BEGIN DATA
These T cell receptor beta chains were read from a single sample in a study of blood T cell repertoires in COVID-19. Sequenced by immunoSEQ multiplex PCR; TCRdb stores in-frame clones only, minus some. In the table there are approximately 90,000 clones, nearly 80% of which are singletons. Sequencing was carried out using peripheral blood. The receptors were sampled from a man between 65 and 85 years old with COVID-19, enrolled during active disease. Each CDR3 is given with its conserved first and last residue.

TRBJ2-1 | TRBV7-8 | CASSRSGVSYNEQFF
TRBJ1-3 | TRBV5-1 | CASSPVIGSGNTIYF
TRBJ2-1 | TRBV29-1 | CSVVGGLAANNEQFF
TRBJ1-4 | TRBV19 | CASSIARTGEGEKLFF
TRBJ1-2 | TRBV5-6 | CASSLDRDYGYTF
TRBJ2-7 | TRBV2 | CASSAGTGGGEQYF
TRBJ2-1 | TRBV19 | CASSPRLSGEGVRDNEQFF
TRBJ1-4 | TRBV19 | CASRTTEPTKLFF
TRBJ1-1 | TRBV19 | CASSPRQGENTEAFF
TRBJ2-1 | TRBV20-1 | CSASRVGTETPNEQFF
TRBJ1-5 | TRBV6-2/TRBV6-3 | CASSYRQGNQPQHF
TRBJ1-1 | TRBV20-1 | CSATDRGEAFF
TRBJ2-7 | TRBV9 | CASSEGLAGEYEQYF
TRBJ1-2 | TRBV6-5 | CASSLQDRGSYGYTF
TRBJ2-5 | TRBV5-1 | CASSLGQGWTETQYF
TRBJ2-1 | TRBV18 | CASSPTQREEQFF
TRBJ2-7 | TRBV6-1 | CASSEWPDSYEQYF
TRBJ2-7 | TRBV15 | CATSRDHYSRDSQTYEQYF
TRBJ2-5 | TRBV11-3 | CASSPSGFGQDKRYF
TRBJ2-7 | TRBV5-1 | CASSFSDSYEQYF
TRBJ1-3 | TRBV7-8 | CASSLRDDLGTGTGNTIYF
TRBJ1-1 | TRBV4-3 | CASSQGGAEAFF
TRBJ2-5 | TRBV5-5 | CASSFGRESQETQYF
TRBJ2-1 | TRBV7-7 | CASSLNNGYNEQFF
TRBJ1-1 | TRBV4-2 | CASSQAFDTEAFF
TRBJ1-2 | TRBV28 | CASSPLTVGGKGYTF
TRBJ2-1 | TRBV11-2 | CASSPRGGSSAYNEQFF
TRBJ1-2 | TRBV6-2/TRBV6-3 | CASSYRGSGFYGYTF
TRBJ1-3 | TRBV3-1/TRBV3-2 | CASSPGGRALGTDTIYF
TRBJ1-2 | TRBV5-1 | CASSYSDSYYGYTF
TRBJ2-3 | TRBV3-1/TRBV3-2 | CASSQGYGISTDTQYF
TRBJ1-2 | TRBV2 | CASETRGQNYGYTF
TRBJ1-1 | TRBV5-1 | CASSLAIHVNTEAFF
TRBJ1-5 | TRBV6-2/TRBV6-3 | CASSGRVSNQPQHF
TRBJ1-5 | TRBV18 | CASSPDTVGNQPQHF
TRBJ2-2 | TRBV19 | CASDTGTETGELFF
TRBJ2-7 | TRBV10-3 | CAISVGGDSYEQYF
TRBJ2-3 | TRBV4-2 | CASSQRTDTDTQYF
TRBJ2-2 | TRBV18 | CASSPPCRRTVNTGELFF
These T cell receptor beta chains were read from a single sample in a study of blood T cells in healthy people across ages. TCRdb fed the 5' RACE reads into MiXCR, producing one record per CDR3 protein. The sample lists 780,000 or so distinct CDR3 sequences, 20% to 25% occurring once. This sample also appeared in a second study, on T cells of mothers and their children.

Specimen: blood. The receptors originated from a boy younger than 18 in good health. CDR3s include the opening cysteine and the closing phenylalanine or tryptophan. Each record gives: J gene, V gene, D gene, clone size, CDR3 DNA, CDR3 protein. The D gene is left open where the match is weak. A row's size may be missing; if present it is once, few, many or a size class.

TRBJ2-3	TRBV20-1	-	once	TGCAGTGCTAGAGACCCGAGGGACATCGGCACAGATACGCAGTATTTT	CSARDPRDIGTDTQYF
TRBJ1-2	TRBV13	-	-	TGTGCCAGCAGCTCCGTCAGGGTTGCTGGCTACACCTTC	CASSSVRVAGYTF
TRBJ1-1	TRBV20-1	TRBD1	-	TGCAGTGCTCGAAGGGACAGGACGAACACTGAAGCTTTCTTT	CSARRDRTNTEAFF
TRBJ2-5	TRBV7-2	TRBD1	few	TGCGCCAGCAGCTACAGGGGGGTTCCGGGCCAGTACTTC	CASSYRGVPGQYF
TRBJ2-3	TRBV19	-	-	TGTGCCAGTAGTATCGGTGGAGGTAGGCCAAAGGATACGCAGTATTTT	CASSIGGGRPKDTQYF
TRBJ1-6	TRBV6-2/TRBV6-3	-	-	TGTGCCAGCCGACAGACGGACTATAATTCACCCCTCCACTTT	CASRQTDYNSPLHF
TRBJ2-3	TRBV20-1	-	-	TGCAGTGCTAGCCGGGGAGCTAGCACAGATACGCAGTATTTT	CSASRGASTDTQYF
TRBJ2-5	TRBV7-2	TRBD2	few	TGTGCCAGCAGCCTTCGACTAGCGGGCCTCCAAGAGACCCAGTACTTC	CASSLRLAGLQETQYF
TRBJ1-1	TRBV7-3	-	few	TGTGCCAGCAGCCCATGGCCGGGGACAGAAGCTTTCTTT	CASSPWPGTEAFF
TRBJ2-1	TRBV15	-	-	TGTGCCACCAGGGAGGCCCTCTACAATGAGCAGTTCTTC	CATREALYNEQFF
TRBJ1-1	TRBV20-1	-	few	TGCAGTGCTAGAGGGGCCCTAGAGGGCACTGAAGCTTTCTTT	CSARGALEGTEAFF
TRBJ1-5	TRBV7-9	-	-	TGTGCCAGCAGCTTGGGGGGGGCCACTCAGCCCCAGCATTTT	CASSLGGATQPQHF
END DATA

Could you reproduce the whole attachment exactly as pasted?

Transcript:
These T cell receptor beta chains were read from a single sample in a study of blood T cell repertoires in COVID-19. Sequenced by immunoSEQ multiplex PCR; TCRdb stores in-frame clones only, minus some. In the table there are approximately 90,000 clones, nearly 80% of which are singletons. Sequencing was carried out using peripheral blood. The receptors were sampled from a man between 65 and 85 years old with COVID-19, enrolled during active disease. Each CDR3 is given with its conserved first and last residue.

TRBJ2-1 | TRBV7-8 | CASSRSGVSYNEQFF
TRBJ1-3 | TRBV5-1 | CASSPVIGSGNTIYF
TRBJ2-1 | TRBV29-1 | CSVVGGLAANNEQFF
TRBJ1-4 | TRBV19 | CASSIARTGEGEKLFF
TRBJ1-2 | TRBV5-6 | CASSLDRDYGYTF
TRBJ2-7 | TRBV2 | CASSAGTGGGEQYF
TRBJ2-1 | TRBV19 | CASSPRLSGEGVRDNEQFF
TRBJ1-4 | TRBV19 | CASRTTEPTKLFF
TRBJ1-1 | TRBV19 | CASSPRQGENTEAFF
TRBJ2-1 | TRBV20-1 | CSASRVGTETPNEQFF
TRBJ1-5 | TRBV6-2/TRBV6-3 | CASSYRQGNQPQHF
TRBJ1-1 | TRBV20-1 | CSATDRGEAFF
TRBJ2-7 | TRBV9 | CASSEGLAGEYEQYF
TRBJ1-2 | TRBV6-5 | CASSLQDRGSYGYTF
TRBJ2-5 | TRBV5-1 | CASSLGQGWTETQYF
TRBJ2-1 | TRBV18 | CASSPTQREEQFF
TRBJ2-7 | TRBV6-1 | CASSEWPDSYEQYF
TRBJ2-7 | TRBV15 | CATSRDHYSRDSQTYEQYF
TRBJ2-5 | TRBV11-3 | CASSPSGFGQDKRYF
TRBJ2-7 | TRBV5-1 | CASSFSDSYEQYF
TRBJ1-3 | TRBV7-8 | CASSLRDDLGTGTGNTIYF
TRBJ1-1 | TRBV4-3 | CASSQGGAEAFF
TRBJ2-5 | TRBV5-5 | CASSFGRESQETQYF
TRBJ2-1 | TRBV7-7 | CASSLNNGYNEQFF
TRBJ1-1 | TRBV4-2 | CASSQAFDTEAFF
TRBJ1-2 | TRBV28 | CASSPLTVGGKGYTF
TRBJ2-1 | TRBV11-2 | CASSPRGGSSAYNEQFF
TRBJ1-2 | TRBV6-2/TRBV6-3 | CASSYRGSGFYGYTF
TRBJ1-3 | TRBV3-1/TRBV3-2 | CASSPGGRALGTDTIYF
TRBJ1-2 | TRBV5-1 | CASSYSDSYYGYTF
TRBJ2-3 | TRBV3-1/TRBV3-2 | CASSQGYGISTDTQYF
TRBJ1-2 | TRBV2 | CASETRGQNYGYTF
TRBJ1-1 | TRBV5-1 | CASSLAIHVNTEAFF
TRBJ1-5 | TRBV6-2/TRBV6-3 | CASSGRVSNQPQHF
TRBJ1-5 | TRBV18 | CASSPDTVGNQPQHF
TRBJ2-2 | TRBV19 | CASDTGTETGELFF
TRBJ2-7 | TRBV10-3 | CAISVGGDSYEQYF
TRBJ2-3 | TRBV4-2 | CASSQRTDTDTQYF
TRBJ2-2 | TRBV18 | CASSPPCRRTVNTGELFF
These T cell receptor beta chains were read from a single sample in a study of blood T cells in healthy people across ages. TCRdb fed the 5' RACE reads into MiXCR, producing one record per CDR3 protein. The sample lists 780,000 or so distinct CDR3 sequences, 20% to 25% occurring once. This sample also appeared in a second study, on T cells of mothers and their children.

Specimen: blood. The receptors originated from a boy younger than 18 in good health. CDR3s include the opening cysteine and the closing phenylalanine or tryptophan. Each record gives: J gene, V gene, D gene, clone size, CDR3 DNA, CDR3 protein. The D gene is left open where the match is weak. A row's size may be missing; if present it is once, few, many or a size class.

TRBJ2-3	TRBV20-1	-	once	TGCAGTGCTAGAGACCCGAGGGACATCGGCACAGATACGCAGTATTTT	CSARDPRDIGTDTQYF
TRBJ1-2	TRBV13	-	-	TGTGCCAGCAGCTCCGTCAGGGTTGCTGGCTACACCTTC	CASSSVRVAGYTF
TRBJ1-1	TRBV20-1	TRBD1	-	TGCAGTGCTCGAAGGGACAGGACGAACACTGAAGCTTTCTTT	CSARRDRTNTEAFF
TRBJ2-5	TRBV7-2	TRBD1	few	TGCGCCAGCAGCTACAGGGGGGTTCCGGGCCAGTACTTC	CASSYRGVPGQYF
TRBJ2-3	TRBV19	-	-	TGTGCCAGTAGTATCGGTGGAGGTAGGCCAAAGGATACGCAGTATTTT	CASSIGGGRPKDTQYF
TRBJ1-6	TRBV6-2/TRBV6-3	-	-	TGTGCCAGCCGACAGACGGACTATAATTCACCCCTCCACTTT	CASRQTDYNSPLHF
TRBJ2-3	TRBV20-1	-	-	TGCAGTGCTAGCCGGGGAGCTAGCACAGATACGCAGTATTTT	CSASRGASTDTQYF
TRBJ2-5	TRBV7-2	TRBD2	few	TGTGCCAGCAGCCTTCGACTAGCGGGCCTCCAAGAGACCCAGTACTTC	CASSLRLAGLQETQYF
TRBJ1-1	TRBV7-3	-	few	TGTGCCAGCAGCCCATGGCCGGGGACAGAAGCTTTCTTT	CASSPWPGTEAFF
TRBJ2-1	TRBV15	-	-	TGTGCCACCAGGGAGGCCCTCTACAATGAGCAGTTCTTC	CATREALYNEQFF
TRBJ1-1	TRBV20-1	-	few	TGCAGTGCTAGAGGGGCCCTAGAGGGCACTGAAGCTTTCTTT	CSARGALEGTEAFF
TRBJ1-5	TRBV7-9	-	-	TGTGCCAGCAGCTTGGGGGGGGCCACTCAGCCCCAGCATTTT	CASSLGGATQPQHF